Biomedical scientists at KU Leuven and the University of Trento have used gene correction to fix two mutations that cause cystic fibrosis. The breakthrough involved a petri dish with 3D cell structures, or organoids, from cystic fibrosis patients. The results were published in the journal Nature Communications.
Cystic fibrosis is the most common genetic disorder in Belgium. Children and young adults with cystic fibrosis mostly suffer from respiratory and digestive problems. The disease is caused by mutations in the CFTR gene, which contains the code for an ion channel in the lungs and intestines. An ion channel is a microscopically small sluice in the wall of the cell that allows charged particles to flow in and out. The particles in question are chloride and bicarbonate: if these cannot get to the lungs and intestines in high enough quantities to hydrate the mucus, you get a thick mucus that is no longer able to kill bacteria efficiently.
Various treatments exist to fight cystic fibrosis, including the correction of the cystic fibrosis gene. A research team of the University of Trento in Italy, led by doctor Anna Cereseto, has been working on “molecular scissors” for many years. These “scissors” are known as the CRISPR/Cas technique to snip and edit DNA. The Italian researchers have designed CRISPR/Cas scissors for two specific mutations of the CFTR gene.
At KU Leuven, first author Giulia Maule and Dr Marianne Carlon at the Molecular Virology and Gene Therapy group (led by Professor Zeger Debyser) then inserted the two scissors in the cells of patients suffering from cystic fibrosis.
Giulia Maule explains: “We cultivated organoids – three-dimensional cell structures – that we harvested from intestine biopsies of cystic fibrosis patients. These organoids are mini intestines with the cystic fibrosis gene, as it were.”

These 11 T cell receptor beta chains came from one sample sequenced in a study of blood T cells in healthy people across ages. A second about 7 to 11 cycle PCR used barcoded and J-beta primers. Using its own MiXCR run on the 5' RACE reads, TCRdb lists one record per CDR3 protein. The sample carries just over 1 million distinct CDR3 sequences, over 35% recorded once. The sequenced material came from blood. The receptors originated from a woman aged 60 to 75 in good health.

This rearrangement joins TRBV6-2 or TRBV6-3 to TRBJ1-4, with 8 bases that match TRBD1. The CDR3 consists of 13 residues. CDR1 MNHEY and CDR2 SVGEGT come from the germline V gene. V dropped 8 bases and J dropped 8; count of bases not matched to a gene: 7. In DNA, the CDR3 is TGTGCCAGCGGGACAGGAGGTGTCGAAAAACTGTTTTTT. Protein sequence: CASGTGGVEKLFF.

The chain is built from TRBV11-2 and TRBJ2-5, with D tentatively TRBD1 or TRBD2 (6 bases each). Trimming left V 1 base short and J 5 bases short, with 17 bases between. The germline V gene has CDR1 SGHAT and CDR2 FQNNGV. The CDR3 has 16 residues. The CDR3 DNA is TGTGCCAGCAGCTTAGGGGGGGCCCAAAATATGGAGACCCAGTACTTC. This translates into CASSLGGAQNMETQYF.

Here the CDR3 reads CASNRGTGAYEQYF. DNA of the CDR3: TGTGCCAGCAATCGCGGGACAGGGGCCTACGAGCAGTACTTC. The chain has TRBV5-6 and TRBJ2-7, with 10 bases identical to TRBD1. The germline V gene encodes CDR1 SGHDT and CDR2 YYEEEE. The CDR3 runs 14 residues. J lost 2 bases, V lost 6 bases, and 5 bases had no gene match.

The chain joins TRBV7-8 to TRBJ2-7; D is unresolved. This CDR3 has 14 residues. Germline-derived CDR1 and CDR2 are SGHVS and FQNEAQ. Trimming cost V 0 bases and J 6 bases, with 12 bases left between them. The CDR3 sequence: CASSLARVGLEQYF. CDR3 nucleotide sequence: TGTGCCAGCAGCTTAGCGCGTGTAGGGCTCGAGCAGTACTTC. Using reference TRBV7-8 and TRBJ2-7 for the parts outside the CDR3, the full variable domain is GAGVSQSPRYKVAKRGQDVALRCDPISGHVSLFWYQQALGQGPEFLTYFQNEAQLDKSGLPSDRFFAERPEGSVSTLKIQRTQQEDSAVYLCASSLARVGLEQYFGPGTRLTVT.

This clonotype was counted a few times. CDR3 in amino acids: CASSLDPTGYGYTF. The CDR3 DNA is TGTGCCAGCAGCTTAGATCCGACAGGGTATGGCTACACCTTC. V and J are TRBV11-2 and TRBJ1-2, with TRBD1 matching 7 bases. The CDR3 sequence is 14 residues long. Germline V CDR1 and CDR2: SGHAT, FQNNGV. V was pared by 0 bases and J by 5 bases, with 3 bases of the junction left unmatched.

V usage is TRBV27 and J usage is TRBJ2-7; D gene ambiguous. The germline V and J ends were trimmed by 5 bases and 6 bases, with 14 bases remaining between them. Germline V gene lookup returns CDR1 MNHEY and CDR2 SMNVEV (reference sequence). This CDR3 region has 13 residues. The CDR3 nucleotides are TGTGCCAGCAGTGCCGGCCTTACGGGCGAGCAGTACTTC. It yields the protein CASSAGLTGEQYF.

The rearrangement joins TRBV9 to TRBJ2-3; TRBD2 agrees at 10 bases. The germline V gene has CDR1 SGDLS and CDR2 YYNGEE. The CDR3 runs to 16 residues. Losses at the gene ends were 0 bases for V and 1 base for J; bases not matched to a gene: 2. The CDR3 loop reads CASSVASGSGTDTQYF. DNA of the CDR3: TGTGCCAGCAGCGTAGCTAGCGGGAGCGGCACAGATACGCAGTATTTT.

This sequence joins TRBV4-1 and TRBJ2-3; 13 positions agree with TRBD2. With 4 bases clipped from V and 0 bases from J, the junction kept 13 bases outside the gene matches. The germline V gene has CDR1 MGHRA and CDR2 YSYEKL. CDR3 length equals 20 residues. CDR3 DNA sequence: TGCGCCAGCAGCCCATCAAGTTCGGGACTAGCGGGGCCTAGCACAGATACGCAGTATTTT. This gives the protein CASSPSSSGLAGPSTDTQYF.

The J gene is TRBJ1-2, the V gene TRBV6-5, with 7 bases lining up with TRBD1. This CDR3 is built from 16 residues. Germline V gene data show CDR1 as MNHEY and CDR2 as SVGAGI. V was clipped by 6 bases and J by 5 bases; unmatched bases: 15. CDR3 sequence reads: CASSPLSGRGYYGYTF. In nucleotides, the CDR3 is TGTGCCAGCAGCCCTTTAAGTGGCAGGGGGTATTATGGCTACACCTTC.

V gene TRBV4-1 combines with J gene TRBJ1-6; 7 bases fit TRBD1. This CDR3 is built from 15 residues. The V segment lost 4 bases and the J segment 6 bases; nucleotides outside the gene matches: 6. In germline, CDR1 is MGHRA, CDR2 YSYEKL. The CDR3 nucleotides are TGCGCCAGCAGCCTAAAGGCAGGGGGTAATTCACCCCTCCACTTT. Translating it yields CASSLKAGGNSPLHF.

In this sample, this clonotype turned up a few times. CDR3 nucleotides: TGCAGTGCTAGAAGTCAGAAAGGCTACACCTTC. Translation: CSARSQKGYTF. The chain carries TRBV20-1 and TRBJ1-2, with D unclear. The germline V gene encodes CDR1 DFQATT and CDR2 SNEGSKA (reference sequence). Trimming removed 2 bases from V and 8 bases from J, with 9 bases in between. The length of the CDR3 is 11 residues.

“Next, we developed a way to insert the CRISPR/Cas scissor in the cells using gene-stripped viruses that can enter the cells with the treatment material in them. The combination of these techniques allowed us to repair the genetic defect: we were able to restore the flow of chloride particles. This can be easily verified, as the mini intestines start to bloat: the channels open and let the chloride particles flow through. These, in turn, attract water to the inside of the organoids.”
This technique doesn’t only enable us to correct mutations in cystic fibrosis patients, but also opens up new perspectives for other genetic disorders.
Doctor Marianne Carlon, coordinator of the organoid research in Leuven, underlines the importance of the new approach: “This technique requires the utmost precision. It’s encouraging to see it work because it doesn’t only enable us to correct mutations in cystic fibrosis patients, but also opens up new perspectives for other genetic disorders. However, we do need to conduct a lot more research to be able to move from a petri dish with organoids to a patient in the hospital.”